Two months ago, not many people knew where Ferguson, MO was, let alone cared about the people who live in and around the St. Louis Metro area. But, the time had come, the fuse was lit and we were all over the media. Racism in “post racial” America had made it to the front pages, cable and network news. Maybe, but for how long?
This was only news to those who lived in some sort of bubble or refused to look too closely at a system they benefited from in one way or another. It was not news to those of us who live here and pay attention to people and neighborhoods outside our own comfort zone. It most certainly was not news to those who live with its’ effects day in and day out.
If you watched closely, the “outrageous acts” tended to happen just in time to make the 11pm news on both the East and West Coasts. It made my job, as a legal observer and community activist dedicated to non-violence, a lot easier as I knew just when I and those like/with me needed to leave the protest venues each night. And once the flames died down, the police corrected their course of action more than a few times and people were allowed to protest peacefully, albeit with a few flare ups, most of the nation went back to sleep.
What you didn’t see were those dedicated people who were posted out in front of Ferguson Police Department and the QT day after day and night after night, from day one. They didn’t have fancy pre-printed signs, banners, T shirts for sale, fund raisers or even bull horns most of the time. They are the unsung heroes of a protest action.
There is a lady who makes cake, a man who brings water, a young man and his father who clean the protest areas each night, an artist, a local independent journalist, a retired teacher, clergy, couples, elders, young adults, middle aged folks, children and babies. In other words, the actual people, not just the “pretty” ones. They came and stood, sat, chanted, sang, prayed, lit candles, marched a bit, fed each other and talked TO each other about what was going on and how they felt. Those dedicated to the long, slow grind of an ongoing protest action. Those are the ones who, whether they will or not, made this into a movement.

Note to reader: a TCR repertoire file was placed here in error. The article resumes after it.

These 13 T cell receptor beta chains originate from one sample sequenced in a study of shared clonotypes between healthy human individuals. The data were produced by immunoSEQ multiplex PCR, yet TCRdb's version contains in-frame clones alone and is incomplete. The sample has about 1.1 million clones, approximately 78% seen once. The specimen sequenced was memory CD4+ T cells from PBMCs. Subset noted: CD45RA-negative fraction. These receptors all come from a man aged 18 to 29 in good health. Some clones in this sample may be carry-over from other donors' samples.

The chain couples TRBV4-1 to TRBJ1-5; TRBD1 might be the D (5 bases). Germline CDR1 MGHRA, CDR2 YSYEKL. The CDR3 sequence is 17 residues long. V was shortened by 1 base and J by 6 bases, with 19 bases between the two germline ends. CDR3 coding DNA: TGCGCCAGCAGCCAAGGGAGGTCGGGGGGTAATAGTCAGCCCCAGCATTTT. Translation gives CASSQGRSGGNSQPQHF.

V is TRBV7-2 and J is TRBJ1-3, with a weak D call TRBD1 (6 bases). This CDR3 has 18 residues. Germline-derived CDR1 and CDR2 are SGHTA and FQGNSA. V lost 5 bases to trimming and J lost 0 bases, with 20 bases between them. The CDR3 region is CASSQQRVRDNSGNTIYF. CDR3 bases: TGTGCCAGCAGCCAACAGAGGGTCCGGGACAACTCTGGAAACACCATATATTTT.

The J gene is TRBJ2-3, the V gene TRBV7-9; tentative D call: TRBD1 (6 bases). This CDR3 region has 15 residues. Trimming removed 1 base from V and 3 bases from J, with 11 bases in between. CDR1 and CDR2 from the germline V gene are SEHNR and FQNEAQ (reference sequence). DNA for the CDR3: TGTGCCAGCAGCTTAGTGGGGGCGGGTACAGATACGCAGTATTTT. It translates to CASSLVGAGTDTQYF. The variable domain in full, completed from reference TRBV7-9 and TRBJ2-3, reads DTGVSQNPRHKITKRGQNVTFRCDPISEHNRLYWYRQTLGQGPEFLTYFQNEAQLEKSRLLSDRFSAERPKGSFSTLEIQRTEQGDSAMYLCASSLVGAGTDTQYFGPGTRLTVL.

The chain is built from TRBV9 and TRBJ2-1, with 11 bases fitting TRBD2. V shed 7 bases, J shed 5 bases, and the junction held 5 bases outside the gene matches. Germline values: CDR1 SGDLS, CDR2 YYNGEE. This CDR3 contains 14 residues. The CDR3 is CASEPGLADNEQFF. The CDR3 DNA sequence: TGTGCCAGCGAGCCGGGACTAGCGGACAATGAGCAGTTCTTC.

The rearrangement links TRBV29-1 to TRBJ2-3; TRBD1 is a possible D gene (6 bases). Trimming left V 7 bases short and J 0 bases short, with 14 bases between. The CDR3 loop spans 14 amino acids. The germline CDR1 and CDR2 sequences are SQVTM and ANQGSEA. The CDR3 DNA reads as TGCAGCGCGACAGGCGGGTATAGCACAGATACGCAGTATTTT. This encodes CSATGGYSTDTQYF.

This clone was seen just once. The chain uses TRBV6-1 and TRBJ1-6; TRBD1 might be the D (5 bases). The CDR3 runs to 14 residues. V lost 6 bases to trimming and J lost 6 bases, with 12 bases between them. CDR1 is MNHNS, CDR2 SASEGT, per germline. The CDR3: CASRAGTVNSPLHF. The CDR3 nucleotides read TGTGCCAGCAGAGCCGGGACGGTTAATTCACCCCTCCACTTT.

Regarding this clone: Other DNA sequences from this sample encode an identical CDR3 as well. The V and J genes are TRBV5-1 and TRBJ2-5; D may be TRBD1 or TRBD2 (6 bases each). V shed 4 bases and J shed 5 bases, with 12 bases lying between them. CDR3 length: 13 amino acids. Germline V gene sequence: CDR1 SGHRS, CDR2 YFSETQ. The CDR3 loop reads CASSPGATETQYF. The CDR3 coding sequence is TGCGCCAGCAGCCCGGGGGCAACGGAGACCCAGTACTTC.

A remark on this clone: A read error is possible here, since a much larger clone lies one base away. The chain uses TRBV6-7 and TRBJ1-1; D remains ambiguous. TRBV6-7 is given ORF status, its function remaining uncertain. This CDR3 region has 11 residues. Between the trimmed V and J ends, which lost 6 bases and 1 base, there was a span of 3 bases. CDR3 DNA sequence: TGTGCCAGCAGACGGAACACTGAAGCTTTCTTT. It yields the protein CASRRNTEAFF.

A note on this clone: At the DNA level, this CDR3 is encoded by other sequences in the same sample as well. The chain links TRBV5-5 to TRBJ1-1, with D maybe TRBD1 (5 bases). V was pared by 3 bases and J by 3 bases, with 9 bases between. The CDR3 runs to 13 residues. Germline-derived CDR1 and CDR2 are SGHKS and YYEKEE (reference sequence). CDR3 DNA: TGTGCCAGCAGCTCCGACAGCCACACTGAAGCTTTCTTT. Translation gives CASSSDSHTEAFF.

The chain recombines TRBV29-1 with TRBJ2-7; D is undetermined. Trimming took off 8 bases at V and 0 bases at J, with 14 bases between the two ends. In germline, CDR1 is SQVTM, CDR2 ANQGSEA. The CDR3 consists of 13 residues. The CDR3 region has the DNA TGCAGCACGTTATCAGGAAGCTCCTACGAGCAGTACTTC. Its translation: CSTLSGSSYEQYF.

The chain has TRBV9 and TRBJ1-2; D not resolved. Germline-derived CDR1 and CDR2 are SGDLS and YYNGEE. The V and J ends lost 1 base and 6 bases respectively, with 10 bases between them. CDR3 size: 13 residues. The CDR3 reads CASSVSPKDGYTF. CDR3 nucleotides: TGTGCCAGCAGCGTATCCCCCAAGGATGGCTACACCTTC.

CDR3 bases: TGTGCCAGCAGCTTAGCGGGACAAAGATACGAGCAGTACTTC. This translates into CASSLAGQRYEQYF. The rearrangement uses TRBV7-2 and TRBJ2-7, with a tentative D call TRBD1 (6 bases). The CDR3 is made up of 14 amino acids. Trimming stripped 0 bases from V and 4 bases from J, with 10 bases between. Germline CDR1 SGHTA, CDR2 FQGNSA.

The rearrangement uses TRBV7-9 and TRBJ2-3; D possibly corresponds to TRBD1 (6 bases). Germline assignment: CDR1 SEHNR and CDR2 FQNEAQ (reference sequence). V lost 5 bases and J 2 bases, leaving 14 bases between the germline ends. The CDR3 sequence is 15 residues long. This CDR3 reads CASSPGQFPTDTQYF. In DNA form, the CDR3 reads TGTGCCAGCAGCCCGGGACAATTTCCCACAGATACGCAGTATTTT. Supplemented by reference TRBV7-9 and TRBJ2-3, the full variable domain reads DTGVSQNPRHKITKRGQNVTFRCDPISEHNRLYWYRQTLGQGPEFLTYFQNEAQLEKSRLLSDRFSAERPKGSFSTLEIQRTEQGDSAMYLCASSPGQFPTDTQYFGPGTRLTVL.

The cause was taken up by organizations both local and national and the “Ferguson October” was born. It’s advertised as a “Weekend of Resistance” and people and organizations from all over the country have come to town to see and be seen. By Monday, most all of them will be gone, and we’ll see what happens to the “nationwide movement” then.
Funny thing, just as soon as the paid, fully funded, organized “protestors” showed up, legislators, pundits, media and some people have started to ask, “How long is this thing going to go on?”. Sort of like the hot, bored kids in the back seat, constantly ask, “Are we there yet?”, the answer is simple, “Not yet.” and complex, “It’s about the journey.” For us, here, it will go on until justice, not revenge, justice prevails. Not only for Mike Brown, but for the millions like him, here and around the country.